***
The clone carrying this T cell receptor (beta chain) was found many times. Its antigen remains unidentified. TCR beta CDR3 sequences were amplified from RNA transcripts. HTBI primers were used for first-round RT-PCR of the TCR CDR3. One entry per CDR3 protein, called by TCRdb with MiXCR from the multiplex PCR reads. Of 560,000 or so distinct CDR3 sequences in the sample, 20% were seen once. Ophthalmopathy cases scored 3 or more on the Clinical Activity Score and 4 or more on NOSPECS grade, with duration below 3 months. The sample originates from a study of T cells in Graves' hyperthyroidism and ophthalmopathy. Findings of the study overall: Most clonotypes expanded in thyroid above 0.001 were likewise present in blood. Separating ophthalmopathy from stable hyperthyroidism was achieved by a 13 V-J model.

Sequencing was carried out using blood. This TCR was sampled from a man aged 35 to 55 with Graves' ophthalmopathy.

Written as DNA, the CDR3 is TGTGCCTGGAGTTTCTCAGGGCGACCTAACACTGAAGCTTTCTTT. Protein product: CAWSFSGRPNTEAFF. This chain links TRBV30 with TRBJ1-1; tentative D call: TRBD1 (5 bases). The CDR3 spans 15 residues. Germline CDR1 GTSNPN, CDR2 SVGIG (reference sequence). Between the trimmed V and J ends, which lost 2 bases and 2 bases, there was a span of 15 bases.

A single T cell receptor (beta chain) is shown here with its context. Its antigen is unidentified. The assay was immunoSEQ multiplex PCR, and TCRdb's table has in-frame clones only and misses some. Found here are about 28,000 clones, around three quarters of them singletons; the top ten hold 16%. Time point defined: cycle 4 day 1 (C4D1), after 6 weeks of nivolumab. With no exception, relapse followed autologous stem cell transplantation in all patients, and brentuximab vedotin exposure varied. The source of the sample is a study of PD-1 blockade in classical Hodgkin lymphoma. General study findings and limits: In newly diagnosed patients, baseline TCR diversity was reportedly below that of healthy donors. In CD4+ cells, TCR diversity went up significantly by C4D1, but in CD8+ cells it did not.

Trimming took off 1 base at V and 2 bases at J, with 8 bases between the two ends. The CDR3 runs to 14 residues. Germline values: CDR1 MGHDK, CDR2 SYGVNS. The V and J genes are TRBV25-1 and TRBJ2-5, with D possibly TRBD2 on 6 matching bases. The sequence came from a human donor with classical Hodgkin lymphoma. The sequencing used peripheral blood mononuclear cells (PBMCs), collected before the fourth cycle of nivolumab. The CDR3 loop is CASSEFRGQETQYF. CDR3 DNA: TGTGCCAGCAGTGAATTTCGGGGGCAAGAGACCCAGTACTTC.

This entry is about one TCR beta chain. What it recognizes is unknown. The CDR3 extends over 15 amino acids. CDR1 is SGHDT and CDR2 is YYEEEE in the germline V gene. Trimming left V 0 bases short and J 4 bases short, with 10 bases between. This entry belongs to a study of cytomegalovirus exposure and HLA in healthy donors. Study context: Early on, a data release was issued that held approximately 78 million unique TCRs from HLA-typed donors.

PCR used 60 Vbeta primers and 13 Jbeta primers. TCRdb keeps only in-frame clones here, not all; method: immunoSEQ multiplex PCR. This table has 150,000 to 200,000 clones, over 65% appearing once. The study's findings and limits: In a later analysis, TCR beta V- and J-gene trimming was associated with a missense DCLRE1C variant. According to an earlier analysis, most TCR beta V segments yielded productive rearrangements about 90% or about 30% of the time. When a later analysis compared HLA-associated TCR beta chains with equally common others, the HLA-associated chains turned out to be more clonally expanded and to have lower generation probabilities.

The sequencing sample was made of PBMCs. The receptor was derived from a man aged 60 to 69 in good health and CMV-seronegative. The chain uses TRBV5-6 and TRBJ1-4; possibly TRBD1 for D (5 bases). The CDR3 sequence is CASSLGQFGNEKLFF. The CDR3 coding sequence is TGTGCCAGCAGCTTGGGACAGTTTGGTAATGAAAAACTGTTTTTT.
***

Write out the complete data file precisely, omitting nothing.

The clone carrying this T cell receptor (beta chain) was found many times. Its antigen remains unidentified. TCR beta CDR3 sequences were amplified from RNA transcripts. HTBI primers were used for first-round RT-PCR of the TCR CDR3. One entry per CDR3 protein, called by TCRdb with MiXCR from the multiplex PCR reads. Of 560,000 or so distinct CDR3 sequences in the sample, 20% were seen once. Ophthalmopathy cases scored 3 or more on the Clinical Activity Score and 4 or more on NOSPECS grade, with duration below 3 months. The sample originates from a study of T cells in Graves' hyperthyroidism and ophthalmopathy. Findings of the study overall: Most clonotypes expanded in thyroid above 0.001 were likewise present in blood. Separating ophthalmopathy from stable hyperthyroidism was achieved by a 13 V-J model.

Sequencing was carried out using blood. This TCR was sampled from a man aged 35 to 55 with Graves' ophthalmopathy.

Written as DNA, the CDR3 is TGTGCCTGGAGTTTCTCAGGGCGACCTAACACTGAAGCTTTCTTT. Protein product: CAWSFSGRPNTEAFF. This chain links TRBV30 with TRBJ1-1; tentative D call: TRBD1 (5 bases). The CDR3 spans 15 residues. Germline CDR1 GTSNPN, CDR2 SVGIG (reference sequence). Between the trimmed V and J ends, which lost 2 bases and 2 bases, there was a span of 15 bases.

A single T cell receptor (beta chain) is shown here with its context. Its antigen is unidentified. The assay was immunoSEQ multiplex PCR, and TCRdb's table has in-frame clones only and misses some. Found here are about 28,000 clones, around three quarters of them singletons; the top ten hold 16%. Time point defined: cycle 4 day 1 (C4D1), after 6 weeks of nivolumab. With no exception, relapse followed autologous stem cell transplantation in all patients, and brentuximab vedotin exposure varied. The source of the sample is a study of PD-1 blockade in classical Hodgkin lymphoma. General study findings and limits: In newly diagnosed patients, baseline TCR diversity was reportedly below that of healthy donors. In CD4+ cells, TCR diversity went up significantly by C4D1, but in CD8+ cells it did not.

Trimming took off 1 base at V and 2 bases at J, with 8 bases between the two ends. The CDR3 runs to 14 residues. Germline values: CDR1 MGHDK, CDR2 SYGVNS. The V and J genes are TRBV25-1 and TRBJ2-5, with D possibly TRBD2 on 6 matching bases. The sequence came from a human donor with classical Hodgkin lymphoma. The sequencing used peripheral blood mononuclear cells (PBMCs), collected before the fourth cycle of nivolumab. The CDR3 loop is CASSEFRGQETQYF. CDR3 DNA: TGTGCCAGCAGTGAATTTCGGGGGCAAGAGACCCAGTACTTC.

This entry is about one TCR beta chain. What it recognizes is unknown. The CDR3 extends over 15 amino acids. CDR1 is SGHDT and CDR2 is YYEEEE in the germline V gene. Trimming left V 0 bases short and J 4 bases short, with 10 bases between. This entry belongs to a study of cytomegalovirus exposure and HLA in healthy donors. Study context: Early on, a data release was issued that held approximately 78 million unique TCRs from HLA-typed donors.

PCR used 60 Vbeta primers and 13 Jbeta primers. TCRdb keeps only in-frame clones here, not all; method: immunoSEQ multiplex PCR. This table has 150,000 to 200,000 clones, over 65% appearing once. The study's findings and limits: In a later analysis, TCR beta V- and J-gene trimming was associated with a missense DCLRE1C variant. According to an earlier analysis, most TCR beta V segments yielded productive rearrangements about 90% or about 30% of the time. When a later analysis compared HLA-associated TCR beta chains with equally common others, the HLA-associated chains turned out to be more clonally expanded and to have lower generation probabilities.

The sequencing sample was made of PBMCs. The receptor was derived from a man aged 60 to 69 in good health and CMV-seronegative. The chain uses TRBV5-6 and TRBJ1-4; possibly TRBD1 for D (5 bases). The CDR3 sequence is CASSLGQFGNEKLFF. The CDR3 coding sequence is TGTGCCAGCAGCTTGGGACAGTTTGGTAATGAAAAACTGTTTTTT.